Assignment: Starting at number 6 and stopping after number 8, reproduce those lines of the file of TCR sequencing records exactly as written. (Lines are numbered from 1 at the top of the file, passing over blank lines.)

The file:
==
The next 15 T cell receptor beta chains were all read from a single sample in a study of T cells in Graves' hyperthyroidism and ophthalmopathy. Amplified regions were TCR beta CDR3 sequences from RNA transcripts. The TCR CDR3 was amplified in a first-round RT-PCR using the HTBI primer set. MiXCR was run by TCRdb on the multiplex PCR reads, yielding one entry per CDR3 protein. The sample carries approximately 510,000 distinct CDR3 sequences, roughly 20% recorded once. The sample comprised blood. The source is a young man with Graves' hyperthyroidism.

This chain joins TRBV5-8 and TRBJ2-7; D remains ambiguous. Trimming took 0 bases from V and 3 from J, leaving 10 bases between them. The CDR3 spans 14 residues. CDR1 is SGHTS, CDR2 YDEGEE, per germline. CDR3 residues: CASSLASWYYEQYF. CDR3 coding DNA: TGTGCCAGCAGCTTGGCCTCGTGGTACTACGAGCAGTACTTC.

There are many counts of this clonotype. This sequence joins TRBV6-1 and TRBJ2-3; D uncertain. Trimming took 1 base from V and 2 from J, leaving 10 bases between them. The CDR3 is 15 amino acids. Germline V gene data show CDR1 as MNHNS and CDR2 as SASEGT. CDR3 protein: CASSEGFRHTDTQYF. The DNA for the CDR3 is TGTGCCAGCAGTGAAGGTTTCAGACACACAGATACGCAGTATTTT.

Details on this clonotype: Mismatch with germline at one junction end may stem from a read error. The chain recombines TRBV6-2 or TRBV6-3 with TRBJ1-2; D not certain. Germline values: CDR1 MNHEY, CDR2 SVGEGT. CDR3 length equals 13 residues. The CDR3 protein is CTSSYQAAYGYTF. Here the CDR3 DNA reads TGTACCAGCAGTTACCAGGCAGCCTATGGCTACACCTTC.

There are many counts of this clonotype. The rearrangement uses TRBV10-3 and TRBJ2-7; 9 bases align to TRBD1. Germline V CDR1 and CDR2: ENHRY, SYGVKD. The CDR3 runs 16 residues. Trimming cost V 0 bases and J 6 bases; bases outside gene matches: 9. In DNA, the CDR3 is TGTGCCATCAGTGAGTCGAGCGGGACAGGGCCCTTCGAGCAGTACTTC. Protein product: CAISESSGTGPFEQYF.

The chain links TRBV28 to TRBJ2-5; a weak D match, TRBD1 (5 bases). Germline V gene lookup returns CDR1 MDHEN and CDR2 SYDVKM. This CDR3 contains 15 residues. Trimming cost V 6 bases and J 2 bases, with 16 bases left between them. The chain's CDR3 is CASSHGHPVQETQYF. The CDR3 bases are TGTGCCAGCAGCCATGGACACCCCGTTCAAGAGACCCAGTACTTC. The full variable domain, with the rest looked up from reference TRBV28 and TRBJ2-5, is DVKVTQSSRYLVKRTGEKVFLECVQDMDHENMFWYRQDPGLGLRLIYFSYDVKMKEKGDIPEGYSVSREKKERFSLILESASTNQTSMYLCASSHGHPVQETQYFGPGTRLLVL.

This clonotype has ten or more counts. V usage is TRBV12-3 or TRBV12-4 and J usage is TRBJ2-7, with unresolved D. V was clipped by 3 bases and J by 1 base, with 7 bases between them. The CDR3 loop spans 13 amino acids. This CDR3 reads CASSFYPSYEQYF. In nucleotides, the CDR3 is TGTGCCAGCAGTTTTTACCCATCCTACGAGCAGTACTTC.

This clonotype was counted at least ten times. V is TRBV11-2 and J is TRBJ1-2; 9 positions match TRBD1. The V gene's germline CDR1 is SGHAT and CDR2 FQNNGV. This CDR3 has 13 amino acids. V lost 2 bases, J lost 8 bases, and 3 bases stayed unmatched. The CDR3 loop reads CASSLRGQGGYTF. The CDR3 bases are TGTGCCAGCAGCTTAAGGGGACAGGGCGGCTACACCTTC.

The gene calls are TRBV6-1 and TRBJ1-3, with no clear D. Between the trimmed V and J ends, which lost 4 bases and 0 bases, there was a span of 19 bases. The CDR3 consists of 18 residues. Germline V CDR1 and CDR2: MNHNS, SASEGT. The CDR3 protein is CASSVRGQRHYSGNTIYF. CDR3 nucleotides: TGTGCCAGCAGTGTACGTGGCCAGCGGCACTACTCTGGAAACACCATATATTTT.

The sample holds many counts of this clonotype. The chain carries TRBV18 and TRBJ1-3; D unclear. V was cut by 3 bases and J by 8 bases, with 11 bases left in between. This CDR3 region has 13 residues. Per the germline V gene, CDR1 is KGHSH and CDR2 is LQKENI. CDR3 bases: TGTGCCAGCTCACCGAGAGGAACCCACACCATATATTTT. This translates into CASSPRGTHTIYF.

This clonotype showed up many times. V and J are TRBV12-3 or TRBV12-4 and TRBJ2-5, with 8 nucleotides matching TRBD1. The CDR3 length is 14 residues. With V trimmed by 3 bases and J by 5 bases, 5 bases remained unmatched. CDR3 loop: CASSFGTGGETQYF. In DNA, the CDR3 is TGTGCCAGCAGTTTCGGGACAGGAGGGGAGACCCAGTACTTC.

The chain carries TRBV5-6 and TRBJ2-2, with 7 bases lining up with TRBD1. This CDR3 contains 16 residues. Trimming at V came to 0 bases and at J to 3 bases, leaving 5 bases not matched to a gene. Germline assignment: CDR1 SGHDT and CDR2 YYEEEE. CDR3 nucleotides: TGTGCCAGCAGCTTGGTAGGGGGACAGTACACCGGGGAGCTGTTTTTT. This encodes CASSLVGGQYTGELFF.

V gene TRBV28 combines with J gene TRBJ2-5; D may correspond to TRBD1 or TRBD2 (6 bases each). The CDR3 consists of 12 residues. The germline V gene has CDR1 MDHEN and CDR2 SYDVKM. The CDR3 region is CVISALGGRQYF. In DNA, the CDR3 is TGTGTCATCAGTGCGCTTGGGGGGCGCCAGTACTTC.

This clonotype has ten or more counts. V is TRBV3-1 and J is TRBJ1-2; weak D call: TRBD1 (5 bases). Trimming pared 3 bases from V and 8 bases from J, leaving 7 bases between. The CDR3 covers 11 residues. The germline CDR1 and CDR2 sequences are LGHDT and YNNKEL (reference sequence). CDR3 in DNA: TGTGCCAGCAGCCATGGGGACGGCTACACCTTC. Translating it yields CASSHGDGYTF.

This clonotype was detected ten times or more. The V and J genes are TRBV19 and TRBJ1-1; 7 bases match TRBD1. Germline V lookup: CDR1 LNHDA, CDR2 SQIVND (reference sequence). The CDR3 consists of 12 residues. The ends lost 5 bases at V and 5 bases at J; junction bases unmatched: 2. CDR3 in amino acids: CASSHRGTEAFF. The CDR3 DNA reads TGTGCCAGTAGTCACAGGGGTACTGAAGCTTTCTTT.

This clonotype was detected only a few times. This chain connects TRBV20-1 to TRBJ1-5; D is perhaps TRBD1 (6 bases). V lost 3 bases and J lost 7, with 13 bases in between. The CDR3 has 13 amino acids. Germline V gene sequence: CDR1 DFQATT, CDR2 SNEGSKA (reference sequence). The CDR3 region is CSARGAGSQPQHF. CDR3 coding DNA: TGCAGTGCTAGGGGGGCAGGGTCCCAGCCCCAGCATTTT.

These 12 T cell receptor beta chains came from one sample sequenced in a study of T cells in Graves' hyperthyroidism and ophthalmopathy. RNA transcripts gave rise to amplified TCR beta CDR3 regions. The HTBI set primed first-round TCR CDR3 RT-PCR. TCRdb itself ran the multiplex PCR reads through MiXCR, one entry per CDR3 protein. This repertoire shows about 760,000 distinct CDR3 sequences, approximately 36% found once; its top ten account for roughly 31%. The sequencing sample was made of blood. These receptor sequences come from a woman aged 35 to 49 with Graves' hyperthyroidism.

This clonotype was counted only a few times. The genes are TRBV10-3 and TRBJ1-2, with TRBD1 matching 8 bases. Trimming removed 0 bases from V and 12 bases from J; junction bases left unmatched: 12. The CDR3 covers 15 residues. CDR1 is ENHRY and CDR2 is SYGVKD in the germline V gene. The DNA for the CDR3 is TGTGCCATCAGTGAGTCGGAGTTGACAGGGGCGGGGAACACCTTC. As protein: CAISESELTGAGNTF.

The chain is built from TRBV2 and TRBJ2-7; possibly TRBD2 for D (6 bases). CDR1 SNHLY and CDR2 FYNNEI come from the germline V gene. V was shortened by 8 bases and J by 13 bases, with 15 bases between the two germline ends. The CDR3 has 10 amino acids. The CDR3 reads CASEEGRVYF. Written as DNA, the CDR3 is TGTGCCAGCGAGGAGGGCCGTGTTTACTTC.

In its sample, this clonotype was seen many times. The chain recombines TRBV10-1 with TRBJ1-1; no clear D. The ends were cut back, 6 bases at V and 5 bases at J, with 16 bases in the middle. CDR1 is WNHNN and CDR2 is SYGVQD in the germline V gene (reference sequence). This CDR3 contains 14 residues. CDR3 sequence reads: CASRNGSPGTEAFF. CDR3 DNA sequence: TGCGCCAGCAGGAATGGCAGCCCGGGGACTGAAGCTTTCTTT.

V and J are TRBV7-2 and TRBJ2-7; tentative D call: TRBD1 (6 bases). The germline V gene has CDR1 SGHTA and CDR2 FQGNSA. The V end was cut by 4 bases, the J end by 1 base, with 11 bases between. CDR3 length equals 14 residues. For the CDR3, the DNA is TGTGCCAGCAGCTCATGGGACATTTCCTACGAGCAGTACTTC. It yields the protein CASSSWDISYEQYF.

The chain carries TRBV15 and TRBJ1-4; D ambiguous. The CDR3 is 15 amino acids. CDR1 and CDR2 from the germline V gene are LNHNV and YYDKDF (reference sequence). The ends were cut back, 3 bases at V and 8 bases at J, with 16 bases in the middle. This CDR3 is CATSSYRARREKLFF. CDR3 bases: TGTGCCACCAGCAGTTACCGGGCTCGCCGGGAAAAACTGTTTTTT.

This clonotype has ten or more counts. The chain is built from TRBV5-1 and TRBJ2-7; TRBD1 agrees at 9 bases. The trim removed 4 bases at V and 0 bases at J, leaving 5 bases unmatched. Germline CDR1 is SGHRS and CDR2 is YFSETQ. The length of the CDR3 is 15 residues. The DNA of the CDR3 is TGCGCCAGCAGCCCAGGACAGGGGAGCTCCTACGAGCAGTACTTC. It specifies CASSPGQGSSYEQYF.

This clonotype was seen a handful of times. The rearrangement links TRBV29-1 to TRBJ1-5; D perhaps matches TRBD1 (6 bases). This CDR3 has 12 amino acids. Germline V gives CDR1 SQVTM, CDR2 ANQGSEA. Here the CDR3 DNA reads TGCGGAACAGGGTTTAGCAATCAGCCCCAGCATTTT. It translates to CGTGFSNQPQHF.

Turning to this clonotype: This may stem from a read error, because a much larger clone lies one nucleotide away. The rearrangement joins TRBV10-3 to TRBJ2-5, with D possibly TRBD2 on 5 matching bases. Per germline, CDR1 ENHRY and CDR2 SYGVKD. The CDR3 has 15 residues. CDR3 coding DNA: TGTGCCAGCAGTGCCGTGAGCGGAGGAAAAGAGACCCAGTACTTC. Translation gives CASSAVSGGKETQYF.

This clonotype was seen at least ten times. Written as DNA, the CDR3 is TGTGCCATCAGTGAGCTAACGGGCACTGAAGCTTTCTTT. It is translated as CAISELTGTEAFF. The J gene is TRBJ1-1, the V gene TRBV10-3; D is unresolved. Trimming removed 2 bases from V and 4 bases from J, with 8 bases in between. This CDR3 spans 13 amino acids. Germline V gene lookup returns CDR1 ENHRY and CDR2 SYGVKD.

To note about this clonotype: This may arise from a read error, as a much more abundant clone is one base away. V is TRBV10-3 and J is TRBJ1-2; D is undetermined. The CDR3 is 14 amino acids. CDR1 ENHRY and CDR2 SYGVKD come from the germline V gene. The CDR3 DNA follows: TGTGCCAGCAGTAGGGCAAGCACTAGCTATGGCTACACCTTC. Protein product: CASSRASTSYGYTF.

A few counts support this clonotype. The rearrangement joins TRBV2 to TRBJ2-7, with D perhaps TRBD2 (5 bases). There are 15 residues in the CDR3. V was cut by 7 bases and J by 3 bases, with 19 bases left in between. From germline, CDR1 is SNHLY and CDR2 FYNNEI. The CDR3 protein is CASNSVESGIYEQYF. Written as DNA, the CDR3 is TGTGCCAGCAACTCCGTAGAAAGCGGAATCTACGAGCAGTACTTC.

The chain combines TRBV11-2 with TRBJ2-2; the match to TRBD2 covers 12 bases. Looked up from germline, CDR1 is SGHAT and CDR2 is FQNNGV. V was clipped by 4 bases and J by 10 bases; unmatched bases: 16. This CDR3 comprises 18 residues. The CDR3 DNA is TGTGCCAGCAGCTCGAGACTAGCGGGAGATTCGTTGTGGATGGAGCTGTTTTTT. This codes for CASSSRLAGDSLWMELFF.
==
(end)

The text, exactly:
The chain links TRBV28 to TRBJ2-5; a weak D match, TRBD1 (5 bases). Germline V gene lookup returns CDR1 MDHEN and CDR2 SYDVKM. This CDR3 contains 15 residues. Trimming cost V 6 bases and J 2 bases, with 16 bases left between them. The chain's CDR3 is CASSHGHPVQETQYF. The CDR3 bases are TGTGCCAGCAGCCATGGACACCCCGTTCAAGAGACCCAGTACTTC. The full variable domain, with the rest looked up from reference TRBV28 and TRBJ2-5, is DVKVTQSSRYLVKRTGEKVFLECVQDMDHENMFWYRQDPGLGLRLIYFSYDVKMKEKGDIPEGYSVSREKKERFSLILESASTNQTSMYLCASSHGHPVQETQYFGPGTRLLVL.

This clonotype has ten or more counts. V usage is TRBV12-3 or TRBV12-4 and J usage is TRBJ2-7, with unresolved D. V was clipped by 3 bases and J by 1 base, with 7 bases between them. The CDR3 loop spans 13 amino acids. This CDR3 reads CASSFYPSYEQYF. In nucleotides, the CDR3 is TGTGCCAGCAGTTTTTACCCATCCTACGAGCAGTACTTC.

This clonotype was counted at least ten times. V is TRBV11-2 and J is TRBJ1-2; 9 positions match TRBD1. The V gene's germline CDR1 is SGHAT and CDR2 FQNNGV. This CDR3 has 13 amino acids. V lost 2 bases, J lost 8 bases, and 3 bases stayed unmatched. The CDR3 loop reads CASSLRGQGGYTF. The CDR3 bases are TGTGCCAGCAGCTTAAGGGGACAGGGCGGCTACACCTTC.